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3 & Out

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3 & Out: The 'Blueprint' For Bouncing Back


FRISCO, Texas – Back with three quick topics coming off the most surprising Cowboys loss in some time:

  • What Went Wrong
  • Why It's Fixable
  • Help On The Way

I Know…
there's two ways you can look at the 30-16 blowout loss to Denver.

Let's start with the glass-half-empty part.

Two popular question marks before the season have resurfaced as talking points again this week:

  • Will the run defense improve after allowing the second-most yards in team history last year?
  • Will the offensive line hold up after trying a dozen-plus combinations due to injury last year?

Both areas didn't fare as well as usual last Sunday.

The Broncos' 190 rushing yards were the most against Dallas this season by a 70-yard margin. So were Denver's 41 rushing attempts. No team had more than 27 in the first seven games, partly because of lopsided scores in the Cowboys' favor. The Broncos tested them like nobody else has and had a ton of success doing it.

On to the O-Line: Tyron Smith's ankle injury has been an issue for a few weeks now, and there wasn't really a 'no-brainer' decision at left tackle last week. It wasn't ideal to move Terence Steele from right tackle, where he's settled in and had success. But the Cowboys are trying to get La'el Collins' feet underneath him after limited camp and very-limited season reps. Moving Collins to a spot he hasn't played in seven years probably wasn't an ideal option, either.

Head coach Mike McCarthy and now Cowboys owner/GM Jerry Jones have said Smith's injury isn't considered a long-term thing. But there's also no guarantee he plays Sunday against Atlanta, the start of four games in 18 days. That's a lot of football in a very short stretch. How they manage Smith's situation this week and the rest of the month will be interesting.

I Think…

halfway through an NFL season, every team is dealing with these kinds of concerns on some level.

Now let's go glass-half-full here, where I happen to reside:

Based on the full eight-game sample, last Sunday was an outlier until further notice.

Dak Prescott's 48.7% completion rate was his lowest in 79 career starts and only the third game he's ever dipped below 50%. The other two games were from his rookie season – a 29-23 overtime win over the Eagles and a 10-7 loss to the Giants. He's a much, much better quarterback than he was five years ago.

Yes, give Denver credit for flooding pass lanes with tight match-man coverage. Some are saying that might be the 'blueprint' for beating Dallas. It's also a concept that isn't easily replicable, and it might not have worked nearly as well if Smith were in lineup and the Cowboys controlled the line of scrimmage more consistently. The Broncos were able to get pressure with mostly a four-man rush. It's exactly how the Giants upset Tom Brady and those great Patriots offenses twice in the Super Bowl.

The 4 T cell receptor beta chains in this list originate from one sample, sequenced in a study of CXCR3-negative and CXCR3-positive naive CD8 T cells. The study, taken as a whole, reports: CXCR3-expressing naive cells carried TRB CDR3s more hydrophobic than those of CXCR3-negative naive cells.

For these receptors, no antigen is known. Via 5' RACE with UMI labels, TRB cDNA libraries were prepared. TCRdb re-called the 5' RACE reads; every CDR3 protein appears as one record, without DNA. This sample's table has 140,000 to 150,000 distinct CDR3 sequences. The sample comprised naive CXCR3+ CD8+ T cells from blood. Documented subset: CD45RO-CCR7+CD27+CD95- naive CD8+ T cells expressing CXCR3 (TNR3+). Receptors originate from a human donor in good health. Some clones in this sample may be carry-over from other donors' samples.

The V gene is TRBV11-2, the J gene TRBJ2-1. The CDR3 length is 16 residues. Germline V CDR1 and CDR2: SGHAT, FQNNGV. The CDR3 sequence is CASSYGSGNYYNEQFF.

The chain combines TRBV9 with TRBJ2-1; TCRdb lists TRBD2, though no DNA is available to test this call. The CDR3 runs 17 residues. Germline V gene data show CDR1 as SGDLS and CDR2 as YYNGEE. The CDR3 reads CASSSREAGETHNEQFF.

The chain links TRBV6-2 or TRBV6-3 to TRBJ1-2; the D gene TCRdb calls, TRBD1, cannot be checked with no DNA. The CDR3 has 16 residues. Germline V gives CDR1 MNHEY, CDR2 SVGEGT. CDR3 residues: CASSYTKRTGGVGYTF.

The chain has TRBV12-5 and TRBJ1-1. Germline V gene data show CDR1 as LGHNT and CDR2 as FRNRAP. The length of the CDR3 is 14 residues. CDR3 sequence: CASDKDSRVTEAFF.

That said, it's hard to imagine a trend where Prescott and the passing game are this out of sync moving forward, as long as the protection holds. He didn't make an excuse about time off with the calf strain, but there were multiple plays he and/or the receivers just didn't make (the fourth-and-2 throw to Cedrick Wilson, the deep throw to CeeDee Lamb) that could've changed the game's direction. And Michael Gallup, a terrific contested-ball receiver, is expected back from IR this week.

Defensively, the Cowboys are a faster, deeper, more talented group than last year. Teams might try them more in the run game, especially if the game is close, but they proved against Minnesota that they can stand tall and contain a top running back. The biggest problem against Denver, really in all areas, was play style – something McCarthy has referenced since camp. They weren't as physical, didn't finish plays, didn't get enough hats to the Broncos running backs in the six explosive runs that accounted for 130 of Denver's 190 yards.

"I think just remembering what that relentless nature of going and finishing can feel like and look like and you've seen that from the defense, we've got to capture that," defensive coordinator Dan Quinn said. "Every time you go it's got to be that way."

To a large degree, that's a play style thing, an energy thing, more than a personnel thing. Pretty correctable.

I Have No Idea…
the exact week DeMarcus Lawrence returns from injured reserve this season – perhaps before the end of the month? – but the Cowboys really missed him last Sunday.

Lawrence affects the game in so many ways at defensive end, including edge containment against the run – a problem area on some of those outside gains by Broncos running backs Melvin Gordon and Javonte Williams. Last year, Lawrence graded out 10th among NFL edge rushers in run defense (79.7), according to Pro Football Focus.

It's not just the physical part. It's Lawrence's attitude and energy level. His effort and toughness have been a tone-setter on defense for years. Say what you want about the $105 million contract he signed a couple years ago and how many sacks he should get and all that, but he's got the "relentless nature" Quinn mentioned Monday.

More than anything, that's the Cowboys' own blueprint for making this a one-week hiccup.

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